Powerful sales legacies: Build them or lose them

By Cheryl Kane. Highly successful sales professionals often work very well autonomously, which means they see themselves as star players working independently.

They view themselves as part of a product or service team but not as a connected team working collaboratively. 

Oftentimes sales compensation is set up to create competition between sales professionals, underscoring the idea they are not connected and should work separately.

Vanishing act

This strategy can work well in many ways. However, it may not be ideal for building long-term competitive advantages for the organization. As sales professionals advance in the company to administrative roles, retire, or shift to another company, their talents just vanish if you fail to tap into those talents while they are with you.

And the most sincere, meaningful legacy-transfer conversations happen more naturally and more frequently if quality relationships are developed over time. It’s important to establish a culture that facilitates ways the sales team sees themselves as a functioning team where they share responsibility for group success as well as individual success.

In addition to compensation programs that directly rewards group outcomes, there are additional ways customs and practices can create camaraderie and interpersonal networking where the talents, skills, and insights of experienced sales professionals can be shared, used by others, and live on in the organization.

Let’s fix the problem

1. Initiate new sales staff mentoring programs; rewarding both mentee and mentor for the new sales professional’s success can encourage strong, long-term collaboration in both directions.

2. Set up specific reasons for sales professionals to spend time together as a group on non-sales activities but incorporate situations where specific skills are recognized; this encourages discussion and sharing.

3. Establish sections of standing sales meetings where rotating topics relevant to sales skills are highlighted; letting each person explain how they approach certain situations sets the stage for comparing best practices.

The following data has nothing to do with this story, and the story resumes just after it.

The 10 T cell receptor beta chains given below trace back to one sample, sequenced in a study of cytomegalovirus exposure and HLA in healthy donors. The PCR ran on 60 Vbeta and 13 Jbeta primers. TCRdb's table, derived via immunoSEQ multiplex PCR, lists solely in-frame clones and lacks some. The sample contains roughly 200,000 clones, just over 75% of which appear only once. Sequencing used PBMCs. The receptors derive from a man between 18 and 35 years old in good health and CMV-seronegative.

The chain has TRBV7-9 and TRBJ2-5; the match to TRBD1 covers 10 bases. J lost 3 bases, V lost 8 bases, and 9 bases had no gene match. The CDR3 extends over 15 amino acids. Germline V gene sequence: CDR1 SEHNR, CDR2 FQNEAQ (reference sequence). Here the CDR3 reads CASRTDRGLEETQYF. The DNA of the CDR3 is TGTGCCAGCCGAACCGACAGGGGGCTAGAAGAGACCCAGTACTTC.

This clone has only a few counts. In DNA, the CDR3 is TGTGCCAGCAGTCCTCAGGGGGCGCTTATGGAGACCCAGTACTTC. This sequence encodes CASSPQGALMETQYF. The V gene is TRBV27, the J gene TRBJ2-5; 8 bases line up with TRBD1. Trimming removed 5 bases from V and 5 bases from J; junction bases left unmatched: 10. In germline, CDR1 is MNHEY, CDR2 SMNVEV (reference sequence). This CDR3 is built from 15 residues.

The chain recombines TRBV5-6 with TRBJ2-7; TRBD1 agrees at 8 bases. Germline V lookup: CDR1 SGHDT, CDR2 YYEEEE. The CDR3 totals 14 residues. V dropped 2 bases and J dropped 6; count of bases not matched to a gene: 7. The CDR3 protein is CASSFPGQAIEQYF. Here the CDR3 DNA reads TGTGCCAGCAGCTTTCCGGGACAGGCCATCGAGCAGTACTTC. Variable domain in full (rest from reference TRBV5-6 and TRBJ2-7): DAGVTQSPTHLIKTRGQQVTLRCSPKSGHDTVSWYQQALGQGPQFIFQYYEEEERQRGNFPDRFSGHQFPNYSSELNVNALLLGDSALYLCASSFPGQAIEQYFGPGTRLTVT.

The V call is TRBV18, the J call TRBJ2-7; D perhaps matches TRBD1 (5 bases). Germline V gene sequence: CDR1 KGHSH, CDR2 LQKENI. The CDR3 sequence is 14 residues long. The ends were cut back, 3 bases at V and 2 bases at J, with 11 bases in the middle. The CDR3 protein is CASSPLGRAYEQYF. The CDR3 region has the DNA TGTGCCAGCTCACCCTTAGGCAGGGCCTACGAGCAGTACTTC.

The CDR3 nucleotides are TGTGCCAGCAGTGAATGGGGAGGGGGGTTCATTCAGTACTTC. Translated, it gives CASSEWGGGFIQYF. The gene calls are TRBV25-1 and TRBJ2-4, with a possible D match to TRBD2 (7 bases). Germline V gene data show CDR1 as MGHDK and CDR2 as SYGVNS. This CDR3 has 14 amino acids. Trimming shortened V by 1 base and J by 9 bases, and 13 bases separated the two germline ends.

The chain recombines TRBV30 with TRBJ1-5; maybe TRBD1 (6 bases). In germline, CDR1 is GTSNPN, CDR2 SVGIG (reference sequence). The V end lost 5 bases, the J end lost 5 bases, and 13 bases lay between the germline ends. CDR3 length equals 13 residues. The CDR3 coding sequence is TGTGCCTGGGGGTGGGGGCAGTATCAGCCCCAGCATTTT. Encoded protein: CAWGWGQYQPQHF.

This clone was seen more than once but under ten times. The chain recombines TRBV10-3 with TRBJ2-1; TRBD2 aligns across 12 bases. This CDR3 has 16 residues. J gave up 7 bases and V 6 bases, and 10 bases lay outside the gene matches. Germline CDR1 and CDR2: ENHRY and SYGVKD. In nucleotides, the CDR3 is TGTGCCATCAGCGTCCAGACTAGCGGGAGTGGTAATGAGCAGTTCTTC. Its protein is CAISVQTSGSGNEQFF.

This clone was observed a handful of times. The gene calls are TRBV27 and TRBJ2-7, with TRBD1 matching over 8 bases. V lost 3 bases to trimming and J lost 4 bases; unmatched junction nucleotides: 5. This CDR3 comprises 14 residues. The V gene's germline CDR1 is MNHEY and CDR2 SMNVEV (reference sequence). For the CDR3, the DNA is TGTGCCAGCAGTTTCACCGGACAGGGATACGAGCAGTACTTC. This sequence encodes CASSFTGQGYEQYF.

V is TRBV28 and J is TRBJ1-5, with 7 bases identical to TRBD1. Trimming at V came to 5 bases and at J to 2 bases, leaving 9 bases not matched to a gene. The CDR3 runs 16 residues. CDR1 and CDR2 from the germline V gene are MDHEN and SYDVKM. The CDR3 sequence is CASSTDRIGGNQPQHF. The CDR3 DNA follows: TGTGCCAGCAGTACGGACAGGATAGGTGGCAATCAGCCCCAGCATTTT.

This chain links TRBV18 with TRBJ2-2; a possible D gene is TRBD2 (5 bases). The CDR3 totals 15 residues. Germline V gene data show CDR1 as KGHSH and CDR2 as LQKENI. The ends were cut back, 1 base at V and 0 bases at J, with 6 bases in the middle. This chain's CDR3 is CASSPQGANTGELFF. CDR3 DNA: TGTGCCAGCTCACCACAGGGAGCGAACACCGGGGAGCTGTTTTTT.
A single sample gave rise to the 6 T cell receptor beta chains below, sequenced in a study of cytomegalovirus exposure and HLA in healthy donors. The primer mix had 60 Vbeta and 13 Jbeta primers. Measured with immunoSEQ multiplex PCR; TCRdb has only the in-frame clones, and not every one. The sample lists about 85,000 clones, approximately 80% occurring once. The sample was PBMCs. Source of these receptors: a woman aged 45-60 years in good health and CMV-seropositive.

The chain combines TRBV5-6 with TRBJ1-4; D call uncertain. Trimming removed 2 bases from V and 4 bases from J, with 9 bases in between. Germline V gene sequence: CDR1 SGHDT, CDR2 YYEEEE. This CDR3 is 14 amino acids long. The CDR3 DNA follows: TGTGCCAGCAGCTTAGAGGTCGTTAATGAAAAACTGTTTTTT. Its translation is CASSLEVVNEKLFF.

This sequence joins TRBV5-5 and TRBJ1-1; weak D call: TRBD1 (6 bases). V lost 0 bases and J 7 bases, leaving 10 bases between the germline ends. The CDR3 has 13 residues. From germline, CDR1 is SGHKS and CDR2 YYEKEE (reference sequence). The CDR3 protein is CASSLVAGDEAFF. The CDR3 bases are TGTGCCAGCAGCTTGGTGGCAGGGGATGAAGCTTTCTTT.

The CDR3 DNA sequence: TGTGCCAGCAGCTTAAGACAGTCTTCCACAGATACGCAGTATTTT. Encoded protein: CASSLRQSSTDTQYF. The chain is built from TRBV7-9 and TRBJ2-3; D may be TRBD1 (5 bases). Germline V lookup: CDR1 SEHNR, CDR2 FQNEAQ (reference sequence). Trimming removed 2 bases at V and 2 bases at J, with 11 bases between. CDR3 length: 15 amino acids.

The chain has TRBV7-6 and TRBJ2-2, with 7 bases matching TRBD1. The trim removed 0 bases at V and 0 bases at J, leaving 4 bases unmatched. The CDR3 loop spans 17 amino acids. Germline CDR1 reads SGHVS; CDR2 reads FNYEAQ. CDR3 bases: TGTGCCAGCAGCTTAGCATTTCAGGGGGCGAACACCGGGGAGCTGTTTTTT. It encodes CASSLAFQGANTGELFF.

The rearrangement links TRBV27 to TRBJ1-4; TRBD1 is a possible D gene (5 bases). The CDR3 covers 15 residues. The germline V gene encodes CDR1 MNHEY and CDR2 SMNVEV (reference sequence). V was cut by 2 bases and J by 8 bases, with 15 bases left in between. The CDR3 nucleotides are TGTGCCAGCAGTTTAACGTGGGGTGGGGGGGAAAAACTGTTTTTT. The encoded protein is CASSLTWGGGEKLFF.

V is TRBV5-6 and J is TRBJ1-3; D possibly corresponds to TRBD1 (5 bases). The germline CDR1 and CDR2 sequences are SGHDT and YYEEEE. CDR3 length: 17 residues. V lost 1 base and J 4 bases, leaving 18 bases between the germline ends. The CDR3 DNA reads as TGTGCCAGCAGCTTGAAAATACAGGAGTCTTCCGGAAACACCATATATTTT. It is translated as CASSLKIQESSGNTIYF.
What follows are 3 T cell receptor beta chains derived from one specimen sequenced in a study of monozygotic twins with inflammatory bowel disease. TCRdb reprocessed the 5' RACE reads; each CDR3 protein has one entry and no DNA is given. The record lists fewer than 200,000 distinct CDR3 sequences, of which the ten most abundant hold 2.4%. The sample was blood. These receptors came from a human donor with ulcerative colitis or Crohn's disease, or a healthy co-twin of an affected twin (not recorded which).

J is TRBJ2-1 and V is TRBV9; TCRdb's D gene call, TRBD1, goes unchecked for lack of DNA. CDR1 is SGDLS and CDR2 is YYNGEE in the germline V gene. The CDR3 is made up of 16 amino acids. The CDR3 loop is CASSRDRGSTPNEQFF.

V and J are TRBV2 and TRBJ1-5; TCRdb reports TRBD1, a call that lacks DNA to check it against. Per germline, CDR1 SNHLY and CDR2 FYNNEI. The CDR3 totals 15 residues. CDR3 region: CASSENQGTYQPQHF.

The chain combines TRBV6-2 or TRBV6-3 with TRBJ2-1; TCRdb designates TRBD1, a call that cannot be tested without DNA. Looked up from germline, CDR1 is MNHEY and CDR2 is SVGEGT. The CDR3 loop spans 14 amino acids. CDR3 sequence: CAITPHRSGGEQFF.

4. Keep a list of questions to generate short discussions over lunches or in brief conversations. Asking about successful management of most difficult customers, toughest service issues, new technology uses, or most inventive ways to present a project or service can offer high-level discussions which may trigger more advanced discussions later on.

5. Promote a common read of an inspiring or motivational book sets the tone for insightful conversations that can also be tied to lessons in sales practices.

6. Encourage the sales professionals to recommend topics they would enjoy learning about from others on the team; let selected sales professionals develop a training session for their peers.

7. Set up a periodic panel discussion and let the group decide which of their peers they most want to hear from-in an interview fashion, and about what topics.

Ranking or rewarding sales professionals only on sales outcomes can be highly motivating.

But creating a set of processes where the sharing of outstanding talents and innovative ideas strengthens the entire organization-now, and for the future.

It can create a more tightly formed team working together, making each sales professional stronger.  It helps the best legacies live on and on.


Cheryl Kane, is a strategic business consultant, sales trainer, & professional speaker specializing in strategic planning and service quality. Cheryl welcomes your communication at email: [email protected].



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